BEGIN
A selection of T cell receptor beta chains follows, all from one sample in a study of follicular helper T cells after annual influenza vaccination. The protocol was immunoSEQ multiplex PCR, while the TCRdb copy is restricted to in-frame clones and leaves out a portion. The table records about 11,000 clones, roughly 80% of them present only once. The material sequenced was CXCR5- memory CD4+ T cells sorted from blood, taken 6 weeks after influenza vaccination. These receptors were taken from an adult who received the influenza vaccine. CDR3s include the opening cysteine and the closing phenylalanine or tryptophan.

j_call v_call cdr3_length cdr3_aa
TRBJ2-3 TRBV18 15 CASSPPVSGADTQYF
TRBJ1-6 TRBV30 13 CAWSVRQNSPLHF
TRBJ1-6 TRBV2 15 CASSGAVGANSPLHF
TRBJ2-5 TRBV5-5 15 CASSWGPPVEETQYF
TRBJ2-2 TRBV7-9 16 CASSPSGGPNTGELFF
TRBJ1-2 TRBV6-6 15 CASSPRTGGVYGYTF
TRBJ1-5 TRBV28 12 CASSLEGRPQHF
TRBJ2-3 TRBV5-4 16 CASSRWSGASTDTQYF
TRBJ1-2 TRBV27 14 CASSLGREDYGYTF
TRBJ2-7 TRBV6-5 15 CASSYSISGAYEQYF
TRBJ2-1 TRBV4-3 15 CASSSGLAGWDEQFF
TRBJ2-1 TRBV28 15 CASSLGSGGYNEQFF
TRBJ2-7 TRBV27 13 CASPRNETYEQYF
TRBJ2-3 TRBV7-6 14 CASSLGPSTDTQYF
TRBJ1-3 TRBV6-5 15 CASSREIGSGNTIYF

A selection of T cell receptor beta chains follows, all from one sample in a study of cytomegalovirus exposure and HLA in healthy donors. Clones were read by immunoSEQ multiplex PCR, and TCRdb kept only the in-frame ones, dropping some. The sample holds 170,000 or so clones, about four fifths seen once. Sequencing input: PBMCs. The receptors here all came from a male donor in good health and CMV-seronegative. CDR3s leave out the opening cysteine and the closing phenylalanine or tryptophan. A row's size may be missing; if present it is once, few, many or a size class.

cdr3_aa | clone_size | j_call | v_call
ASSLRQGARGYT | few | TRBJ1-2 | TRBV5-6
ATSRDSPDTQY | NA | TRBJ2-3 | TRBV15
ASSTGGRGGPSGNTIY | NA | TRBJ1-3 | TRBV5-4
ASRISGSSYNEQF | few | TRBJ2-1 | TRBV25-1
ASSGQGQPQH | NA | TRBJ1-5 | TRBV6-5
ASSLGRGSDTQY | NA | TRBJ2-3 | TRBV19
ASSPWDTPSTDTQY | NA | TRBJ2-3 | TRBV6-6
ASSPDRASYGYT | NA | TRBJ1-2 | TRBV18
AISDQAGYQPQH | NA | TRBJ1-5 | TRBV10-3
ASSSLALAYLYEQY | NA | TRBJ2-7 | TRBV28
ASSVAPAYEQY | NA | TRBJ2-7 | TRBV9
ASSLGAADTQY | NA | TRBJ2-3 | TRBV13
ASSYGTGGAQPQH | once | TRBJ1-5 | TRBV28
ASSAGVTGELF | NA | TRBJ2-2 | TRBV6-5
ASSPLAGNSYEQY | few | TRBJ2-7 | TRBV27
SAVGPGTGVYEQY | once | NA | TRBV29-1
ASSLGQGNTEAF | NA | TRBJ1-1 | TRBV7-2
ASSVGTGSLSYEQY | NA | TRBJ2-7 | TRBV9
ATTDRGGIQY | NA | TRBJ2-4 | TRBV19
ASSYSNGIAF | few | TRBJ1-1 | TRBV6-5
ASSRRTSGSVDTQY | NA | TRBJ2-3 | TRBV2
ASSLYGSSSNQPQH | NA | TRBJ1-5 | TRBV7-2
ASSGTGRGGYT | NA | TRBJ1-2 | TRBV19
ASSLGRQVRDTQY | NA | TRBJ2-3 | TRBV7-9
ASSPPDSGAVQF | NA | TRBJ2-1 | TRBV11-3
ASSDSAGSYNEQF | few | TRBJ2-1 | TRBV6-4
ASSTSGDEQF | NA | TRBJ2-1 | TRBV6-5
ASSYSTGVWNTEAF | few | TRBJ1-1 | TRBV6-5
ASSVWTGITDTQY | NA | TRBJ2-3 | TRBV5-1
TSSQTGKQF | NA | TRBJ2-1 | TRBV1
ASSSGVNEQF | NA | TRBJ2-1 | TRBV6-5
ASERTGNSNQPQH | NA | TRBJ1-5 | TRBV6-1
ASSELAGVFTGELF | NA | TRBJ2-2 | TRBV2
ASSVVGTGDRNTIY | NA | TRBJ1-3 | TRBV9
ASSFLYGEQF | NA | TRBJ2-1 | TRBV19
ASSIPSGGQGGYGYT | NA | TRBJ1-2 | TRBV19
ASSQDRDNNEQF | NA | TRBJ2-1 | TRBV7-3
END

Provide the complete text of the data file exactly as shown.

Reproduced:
A selection of T cell receptor beta chains follows, all from one sample in a study of follicular helper T cells after annual influenza vaccination. The protocol was immunoSEQ multiplex PCR, while the TCRdb copy is restricted to in-frame clones and leaves out a portion. The table records about 11,000 clones, roughly 80% of them present only once. The material sequenced was CXCR5- memory CD4+ T cells sorted from blood, taken 6 weeks after influenza vaccination. These receptors were taken from an adult who received the influenza vaccine. CDR3s include the opening cysteine and the closing phenylalanine or tryptophan.

j_call v_call cdr3_length cdr3_aa
TRBJ2-3 TRBV18 15 CASSPPVSGADTQYF
TRBJ1-6 TRBV30 13 CAWSVRQNSPLHF
TRBJ1-6 TRBV2 15 CASSGAVGANSPLHF
TRBJ2-5 TRBV5-5 15 CASSWGPPVEETQYF
TRBJ2-2 TRBV7-9 16 CASSPSGGPNTGELFF
TRBJ1-2 TRBV6-6 15 CASSPRTGGVYGYTF
TRBJ1-5 TRBV28 12 CASSLEGRPQHF
TRBJ2-3 TRBV5-4 16 CASSRWSGASTDTQYF
TRBJ1-2 TRBV27 14 CASSLGREDYGYTF
TRBJ2-7 TRBV6-5 15 CASSYSISGAYEQYF
TRBJ2-1 TRBV4-3 15 CASSSGLAGWDEQFF
TRBJ2-1 TRBV28 15 CASSLGSGGYNEQFF
TRBJ2-7 TRBV27 13 CASPRNETYEQYF
TRBJ2-3 TRBV7-6 14 CASSLGPSTDTQYF
TRBJ1-3 TRBV6-5 15 CASSREIGSGNTIYF

A selection of T cell receptor beta chains follows, all from one sample in a study of cytomegalovirus exposure and HLA in healthy donors. Clones were read by immunoSEQ multiplex PCR, and TCRdb kept only the in-frame ones, dropping some. The sample holds 170,000 or so clones, about four fifths seen once. Sequencing input: PBMCs. The receptors here all came from a male donor in good health and CMV-seronegative. CDR3s leave out the opening cysteine and the closing phenylalanine or tryptophan. A row's size may be missing; if present it is once, few, many or a size class.

cdr3_aa | clone_size | j_call | v_call
ASSLRQGARGYT | few | TRBJ1-2 | TRBV5-6
ATSRDSPDTQY | NA | TRBJ2-3 | TRBV15
ASSTGGRGGPSGNTIY | NA | TRBJ1-3 | TRBV5-4
ASRISGSSYNEQF | few | TRBJ2-1 | TRBV25-1
ASSGQGQPQH | NA | TRBJ1-5 | TRBV6-5
ASSLGRGSDTQY | NA | TRBJ2-3 | TRBV19
ASSPWDTPSTDTQY | NA | TRBJ2-3 | TRBV6-6
ASSPDRASYGYT | NA | TRBJ1-2 | TRBV18
AISDQAGYQPQH | NA | TRBJ1-5 | TRBV10-3
ASSSLALAYLYEQY | NA | TRBJ2-7 | TRBV28
ASSVAPAYEQY | NA | TRBJ2-7 | TRBV9
ASSLGAADTQY | NA | TRBJ2-3 | TRBV13
ASSYGTGGAQPQH | once | TRBJ1-5 | TRBV28
ASSAGVTGELF | NA | TRBJ2-2 | TRBV6-5
ASSPLAGNSYEQY | few | TRBJ2-7 | TRBV27
SAVGPGTGVYEQY | once | NA | TRBV29-1
ASSLGQGNTEAF | NA | TRBJ1-1 | TRBV7-2
ASSVGTGSLSYEQY | NA | TRBJ2-7 | TRBV9
ATTDRGGIQY | NA | TRBJ2-4 | TRBV19
ASSYSNGIAF | few | TRBJ1-1 | TRBV6-5
ASSRRTSGSVDTQY | NA | TRBJ2-3 | TRBV2
ASSLYGSSSNQPQH | NA | TRBJ1-5 | TRBV7-2
ASSGTGRGGYT | NA | TRBJ1-2 | TRBV19
ASSLGRQVRDTQY | NA | TRBJ2-3 | TRBV7-9
ASSPPDSGAVQF | NA | TRBJ2-1 | TRBV11-3
ASSDSAGSYNEQF | few | TRBJ2-1 | TRBV6-4
ASSTSGDEQF | NA | TRBJ2-1 | TRBV6-5
ASSYSTGVWNTEAF | few | TRBJ1-1 | TRBV6-5
ASSVWTGITDTQY | NA | TRBJ2-3 | TRBV5-1
TSSQTGKQF | NA | TRBJ2-1 | TRBV1
ASSSGVNEQF | NA | TRBJ2-1 | TRBV6-5
ASERTGNSNQPQH | NA | TRBJ1-5 | TRBV6-1
ASSELAGVFTGELF | NA | TRBJ2-2 | TRBV2
ASSVVGTGDRNTIY | NA | TRBJ1-3 | TRBV9
ASSFLYGEQF | NA | TRBJ2-1 | TRBV19
ASSIPSGGQGGYGYT | NA | TRBJ1-2 | TRBV19
ASSQDRDNNEQF | NA | TRBJ2-1 | TRBV7-3